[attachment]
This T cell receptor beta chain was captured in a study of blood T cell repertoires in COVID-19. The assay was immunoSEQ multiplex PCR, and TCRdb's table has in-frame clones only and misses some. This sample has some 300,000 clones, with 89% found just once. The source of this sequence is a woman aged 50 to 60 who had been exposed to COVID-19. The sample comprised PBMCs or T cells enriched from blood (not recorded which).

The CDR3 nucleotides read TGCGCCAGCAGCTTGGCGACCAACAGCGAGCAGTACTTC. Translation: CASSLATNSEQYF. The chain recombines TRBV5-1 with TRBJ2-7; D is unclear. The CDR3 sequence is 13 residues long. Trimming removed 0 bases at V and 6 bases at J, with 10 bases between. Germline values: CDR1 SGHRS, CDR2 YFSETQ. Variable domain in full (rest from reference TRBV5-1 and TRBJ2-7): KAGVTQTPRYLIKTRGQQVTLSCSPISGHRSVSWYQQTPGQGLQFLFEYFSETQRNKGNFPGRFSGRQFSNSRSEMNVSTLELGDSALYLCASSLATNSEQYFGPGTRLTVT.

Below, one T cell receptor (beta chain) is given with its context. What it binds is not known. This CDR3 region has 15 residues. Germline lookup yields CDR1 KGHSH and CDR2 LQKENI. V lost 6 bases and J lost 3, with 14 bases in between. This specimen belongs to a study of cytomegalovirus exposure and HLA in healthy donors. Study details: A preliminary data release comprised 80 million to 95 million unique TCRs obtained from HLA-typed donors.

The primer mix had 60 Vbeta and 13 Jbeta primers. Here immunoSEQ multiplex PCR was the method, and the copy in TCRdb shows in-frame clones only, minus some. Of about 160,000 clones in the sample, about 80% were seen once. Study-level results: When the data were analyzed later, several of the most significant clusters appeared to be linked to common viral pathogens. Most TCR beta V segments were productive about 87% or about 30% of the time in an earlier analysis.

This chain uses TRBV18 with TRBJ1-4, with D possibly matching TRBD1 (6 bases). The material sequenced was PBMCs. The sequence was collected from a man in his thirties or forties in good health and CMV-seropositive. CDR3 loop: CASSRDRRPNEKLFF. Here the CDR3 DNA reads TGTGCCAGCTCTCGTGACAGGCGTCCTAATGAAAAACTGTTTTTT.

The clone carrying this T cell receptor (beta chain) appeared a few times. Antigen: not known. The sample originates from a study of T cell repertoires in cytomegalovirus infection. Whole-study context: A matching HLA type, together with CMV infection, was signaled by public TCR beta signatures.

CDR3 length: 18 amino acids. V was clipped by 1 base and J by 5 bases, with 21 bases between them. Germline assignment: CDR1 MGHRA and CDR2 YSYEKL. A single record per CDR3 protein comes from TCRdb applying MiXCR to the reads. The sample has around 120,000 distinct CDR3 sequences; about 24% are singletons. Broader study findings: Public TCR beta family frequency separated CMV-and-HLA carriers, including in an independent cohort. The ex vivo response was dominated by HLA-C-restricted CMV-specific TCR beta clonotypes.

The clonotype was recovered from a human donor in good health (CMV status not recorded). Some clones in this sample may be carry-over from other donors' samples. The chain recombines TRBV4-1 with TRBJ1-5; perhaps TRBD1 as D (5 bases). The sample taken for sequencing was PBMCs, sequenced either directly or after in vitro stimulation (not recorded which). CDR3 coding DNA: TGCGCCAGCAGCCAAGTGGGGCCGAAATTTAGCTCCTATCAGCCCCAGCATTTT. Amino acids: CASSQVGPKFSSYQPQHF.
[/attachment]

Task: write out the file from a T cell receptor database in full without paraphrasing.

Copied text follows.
This T cell receptor beta chain was captured in a study of blood T cell repertoires in COVID-19. The assay was immunoSEQ multiplex PCR, and TCRdb's table has in-frame clones only and misses some. This sample has some 300,000 clones, with 89% found just once. The source of this sequence is a woman aged 50 to 60 who had been exposed to COVID-19. The sample comprised PBMCs or T cells enriched from blood (not recorded which).

The CDR3 nucleotides read TGCGCCAGCAGCTTGGCGACCAACAGCGAGCAGTACTTC. Translation: CASSLATNSEQYF. The chain recombines TRBV5-1 with TRBJ2-7; D is unclear. The CDR3 sequence is 13 residues long. Trimming removed 0 bases at V and 6 bases at J, with 10 bases between. Germline values: CDR1 SGHRS, CDR2 YFSETQ. Variable domain in full (rest from reference TRBV5-1 and TRBJ2-7): KAGVTQTPRYLIKTRGQQVTLSCSPISGHRSVSWYQQTPGQGLQFLFEYFSETQRNKGNFPGRFSGRQFSNSRSEMNVSTLELGDSALYLCASSLATNSEQYFGPGTRLTVT.

Below, one T cell receptor (beta chain) is given with its context. What it binds is not known. This CDR3 region has 15 residues. Germline lookup yields CDR1 KGHSH and CDR2 LQKENI. V lost 6 bases and J lost 3, with 14 bases in between. This specimen belongs to a study of cytomegalovirus exposure and HLA in healthy donors. Study details: A preliminary data release comprised 80 million to 95 million unique TCRs obtained from HLA-typed donors.

The primer mix had 60 Vbeta and 13 Jbeta primers. Here immunoSEQ multiplex PCR was the method, and the copy in TCRdb shows in-frame clones only, minus some. Of about 160,000 clones in the sample, about 80% were seen once. Study-level results: When the data were analyzed later, several of the most significant clusters appeared to be linked to common viral pathogens. Most TCR beta V segments were productive about 87% or about 30% of the time in an earlier analysis.

This chain uses TRBV18 with TRBJ1-4, with D possibly matching TRBD1 (6 bases). The material sequenced was PBMCs. The sequence was collected from a man in his thirties or forties in good health and CMV-seropositive. CDR3 loop: CASSRDRRPNEKLFF. Here the CDR3 DNA reads TGTGCCAGCTCTCGTGACAGGCGTCCTAATGAAAAACTGTTTTTT.

The clone carrying this T cell receptor (beta chain) appeared a few times. Antigen: not known. The sample originates from a study of T cell repertoires in cytomegalovirus infection. Whole-study context: A matching HLA type, together with CMV infection, was signaled by public TCR beta signatures.

CDR3 length: 18 amino acids. V was clipped by 1 base and J by 5 bases, with 21 bases between them. Germline assignment: CDR1 MGHRA and CDR2 YSYEKL. A single record per CDR3 protein comes from TCRdb applying MiXCR to the reads. The sample has around 120,000 distinct CDR3 sequences; about 24% are singletons. Broader study findings: Public TCR beta family frequency separated CMV-and-HLA carriers, including in an independent cohort. The ex vivo response was dominated by HLA-C-restricted CMV-specific TCR beta clonotypes.

The clonotype was recovered from a human donor in good health (CMV status not recorded). Some clones in this sample may be carry-over from other donors' samples. The chain recombines TRBV4-1 with TRBJ1-5; perhaps TRBD1 as D (5 bases). The sample taken for sequencing was PBMCs, sequenced either directly or after in vitro stimulation (not recorded which). CDR3 coding DNA: TGCGCCAGCAGCCAAGTGGGGCCGAAATTTAGCTCCTATCAGCCCCAGCATTTT. Amino acids: CASSQVGPKFSSYQPQHF.